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Loss of history at the hands of ‘elements’ feared

July 22, 2012

ISLAMABAD, July 22: They are regarded as a supreme evidence of the entire freedom struggle and are admired by the visitors to the national archives each day. But these historic documents, letters, newspapers, public records and private papers conserved in the National Archives of Pakistan (NAP) have been threatened by the elements – heat, humidity and even dryness.

The NAP of the Cabinet Division is a repository of thousands of important documentation and source materials. The archives or the conservation rooms carry a sense of nostalgia, where slightly faded or stained pages enclose the pre and post-partition history of Pakistan including some rare records not found anywhere else in the world such as the Civil and Military Gazette, 1873-1963. From the Quaid-e-Azam Papers, including his personal notebooks to an impressive collection of 1, 500 newspapers and magazines and handwritten letters besides so much more, all sit in the NAP like ancient treasures.

Researchers, students, media and people from all walks of life also have access to the entire freedom movement enclosed in a complete set of records.

The archives also boasts of the All India Muslim League documentation, the only record in Pakistan, declared World Heritage by Unesco under the Memory of the World category. The oldest newspaper of the region Mofussilite, 1848-1873 and a unique weekly newspaper Fitna-itre-Fitna 1903-1911 – the pocket size newspaper published from Gorakhpur, India are some of the rarest collections of the NAP, besides a compilation of Indian publications such as Times of India, Frontline, and Blitz, the NAP houses them all.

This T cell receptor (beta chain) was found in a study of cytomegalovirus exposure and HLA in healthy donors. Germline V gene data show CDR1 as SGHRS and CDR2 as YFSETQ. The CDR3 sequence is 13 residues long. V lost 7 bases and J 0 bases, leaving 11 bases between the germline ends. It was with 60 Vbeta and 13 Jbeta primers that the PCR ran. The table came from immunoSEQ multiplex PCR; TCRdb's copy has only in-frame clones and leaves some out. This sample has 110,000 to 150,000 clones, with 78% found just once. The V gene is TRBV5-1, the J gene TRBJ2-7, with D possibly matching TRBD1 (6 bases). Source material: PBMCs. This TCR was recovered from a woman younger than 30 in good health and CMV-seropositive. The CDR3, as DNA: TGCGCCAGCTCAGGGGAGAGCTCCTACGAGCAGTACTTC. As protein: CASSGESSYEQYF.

But the extreme weather conditions are taking a toll on the delicate life span of their paper. The NAP building, spread on 150, 000 square feet with more than 80, 000 square feet of conservation space behind the Pakistan Secretariat blocks was designed with the facility of the heating, ventilation and air conditioning system (HVAC) but has been missing from the beginning. The central air conditioning systems usually meant for homes and offices keep the rooms cool and only retard internal decay of the paper.

Lamenting how the government could not give enough priority to conservation of history, officials in the NAP were quite explicit when they said that document-friendly environment was basic requirement to keep these historic treasures as fresh as the day they were written or printed.

“There can be no concept of conservation without a climate controlled environment,” the official said elaborating on how the staff kept a close eye on the entire collection for signs of decay.

When contacted, Conservation Officer NAP Syed Riazul Hassan who is incharge of the three-year project titled Restoration of Rare Manuscripts and Archival Collection explained that restoration efforts were needed nonetheless.

“Most documents in the NAP have completed their lives. Newspapers deteriorated the quickest. It is important to take extra care and increase life span of the paper,” said Riazul Hassan who has been with the NAP since 1977.

Restoration required expensive gear that was not locally available and had to be imported through special orders, the official said. A special 100-metre by one-metre plastic lamination sheet alone could cost as much as Rs100, 000. Moreover, the special tissues and various kinds of chemicals needed for restoration were equally expensive, he added.

But the message was clear that conservation demanded more than just sandwiching pages in lamination sheets whether it were Gazettes, Fatima Jinnah’s personal letters, scripts and handwritten royal orders from the times of Mughal Emperor Akbar.

Without a document friendly environment, the risk of losing history to natural elements was a definite possibility.